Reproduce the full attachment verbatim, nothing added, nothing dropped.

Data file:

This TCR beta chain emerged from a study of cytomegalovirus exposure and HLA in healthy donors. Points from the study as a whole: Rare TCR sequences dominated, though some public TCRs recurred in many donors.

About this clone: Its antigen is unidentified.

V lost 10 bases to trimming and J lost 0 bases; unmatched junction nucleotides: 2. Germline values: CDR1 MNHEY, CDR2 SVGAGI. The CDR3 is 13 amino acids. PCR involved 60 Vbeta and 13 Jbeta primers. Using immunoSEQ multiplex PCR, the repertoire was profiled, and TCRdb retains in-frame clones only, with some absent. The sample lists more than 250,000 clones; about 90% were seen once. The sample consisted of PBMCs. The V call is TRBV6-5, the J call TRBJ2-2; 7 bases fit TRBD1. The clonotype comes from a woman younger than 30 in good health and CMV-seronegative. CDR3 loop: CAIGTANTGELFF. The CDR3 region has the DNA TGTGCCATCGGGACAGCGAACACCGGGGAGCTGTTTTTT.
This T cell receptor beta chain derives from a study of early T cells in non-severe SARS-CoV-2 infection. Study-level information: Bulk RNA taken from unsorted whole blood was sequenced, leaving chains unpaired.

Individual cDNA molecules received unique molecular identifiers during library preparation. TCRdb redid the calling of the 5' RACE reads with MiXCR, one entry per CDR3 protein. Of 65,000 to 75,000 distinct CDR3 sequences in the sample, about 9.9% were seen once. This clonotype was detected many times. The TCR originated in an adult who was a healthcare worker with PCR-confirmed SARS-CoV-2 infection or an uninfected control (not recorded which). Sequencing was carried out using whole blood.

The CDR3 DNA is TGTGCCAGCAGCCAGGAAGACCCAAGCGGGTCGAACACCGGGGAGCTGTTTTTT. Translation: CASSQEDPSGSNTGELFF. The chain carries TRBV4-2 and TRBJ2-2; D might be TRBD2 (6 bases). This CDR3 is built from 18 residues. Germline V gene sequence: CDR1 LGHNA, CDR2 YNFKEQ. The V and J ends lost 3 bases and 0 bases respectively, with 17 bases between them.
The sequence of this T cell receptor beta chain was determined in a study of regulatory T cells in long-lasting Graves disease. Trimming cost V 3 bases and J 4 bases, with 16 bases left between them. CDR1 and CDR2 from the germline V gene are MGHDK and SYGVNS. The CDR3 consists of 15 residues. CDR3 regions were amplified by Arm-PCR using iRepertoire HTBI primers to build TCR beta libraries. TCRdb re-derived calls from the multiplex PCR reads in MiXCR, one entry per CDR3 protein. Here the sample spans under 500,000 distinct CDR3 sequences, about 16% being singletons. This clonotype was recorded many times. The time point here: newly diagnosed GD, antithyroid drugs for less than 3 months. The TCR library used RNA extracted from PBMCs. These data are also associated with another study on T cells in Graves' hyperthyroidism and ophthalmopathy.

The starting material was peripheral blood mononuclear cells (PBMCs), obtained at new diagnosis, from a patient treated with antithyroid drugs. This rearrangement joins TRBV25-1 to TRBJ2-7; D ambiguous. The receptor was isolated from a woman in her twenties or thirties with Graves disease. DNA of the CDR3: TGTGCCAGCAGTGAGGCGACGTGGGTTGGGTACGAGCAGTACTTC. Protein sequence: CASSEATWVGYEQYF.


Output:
This TCR beta chain emerged from a study of cytomegalovirus exposure and HLA in healthy donors. Points from the study as a whole: Rare TCR sequences dominated, though some public TCRs recurred in many donors.

About this clone: Its antigen is unidentified.

V lost 10 bases to trimming and J lost 0 bases; unmatched junction nucleotides: 2. Germline values: CDR1 MNHEY, CDR2 SVGAGI. The CDR3 is 13 amino acids. PCR involved 60 Vbeta and 13 Jbeta primers. Using immunoSEQ multiplex PCR, the repertoire was profiled, and TCRdb retains in-frame clones only, with some absent. The sample lists more than 250,000 clones; about 90% were seen once. The sample consisted of PBMCs. The V call is TRBV6-5, the J call TRBJ2-2; 7 bases fit TRBD1. The clonotype comes from a woman younger than 30 in good health and CMV-seronegative. CDR3 loop: CAIGTANTGELFF. The CDR3 region has the DNA TGTGCCATCGGGACAGCGAACACCGGGGAGCTGTTTTTT.
This T cell receptor beta chain derives from a study of early T cells in non-severe SARS-CoV-2 infection. Study-level information: Bulk RNA taken from unsorted whole blood was sequenced, leaving chains unpaired.

Individual cDNA molecules received unique molecular identifiers during library preparation. TCRdb redid the calling of the 5' RACE reads with MiXCR, one entry per CDR3 protein. Of 65,000 to 75,000 distinct CDR3 sequences in the sample, about 9.9% were seen once. This clonotype was detected many times. The TCR originated in an adult who was a healthcare worker with PCR-confirmed SARS-CoV-2 infection or an uninfected control (not recorded which). Sequencing was carried out using whole blood.

The CDR3 DNA is TGTGCCAGCAGCCAGGAAGACCCAAGCGGGTCGAACACCGGGGAGCTGTTTTTT. Translation: CASSQEDPSGSNTGELFF. The chain carries TRBV4-2 and TRBJ2-2; D might be TRBD2 (6 bases). This CDR3 is built from 18 residues. Germline V gene sequence: CDR1 LGHNA, CDR2 YNFKEQ. The V and J ends lost 3 bases and 0 bases respectively, with 17 bases between them.
The sequence of this T cell receptor beta chain was determined in a study of regulatory T cells in long-lasting Graves disease. Trimming cost V 3 bases and J 4 bases, with 16 bases left between them. CDR1 and CDR2 from the germline V gene are MGHDK and SYGVNS. The CDR3 consists of 15 residues. CDR3 regions were amplified by Arm-PCR using iRepertoire HTBI primers to build TCR beta libraries. TCRdb re-derived calls from the multiplex PCR reads in MiXCR, one entry per CDR3 protein. Here the sample spans under 500,000 distinct CDR3 sequences, about 16% being singletons. This clonotype was recorded many times. The time point here: newly diagnosed GD, antithyroid drugs for less than 3 months. The TCR library used RNA extracted from PBMCs. These data are also associated with another study on T cells in Graves' hyperthyroidism and ophthalmopathy.

The starting material was peripheral blood mononuclear cells (PBMCs), obtained at new diagnosis, from a patient treated with antithyroid drugs. This rearrangement joins TRBV25-1 to TRBJ2-7; D ambiguous. The receptor was isolated from a woman in her twenties or thirties with Graves disease. DNA of the CDR3: TGTGCCAGCAGTGAGGCGACGTGGGTTGGGTACGAGCAGTACTTC. Protein sequence: CASSEATWVGYEQYF.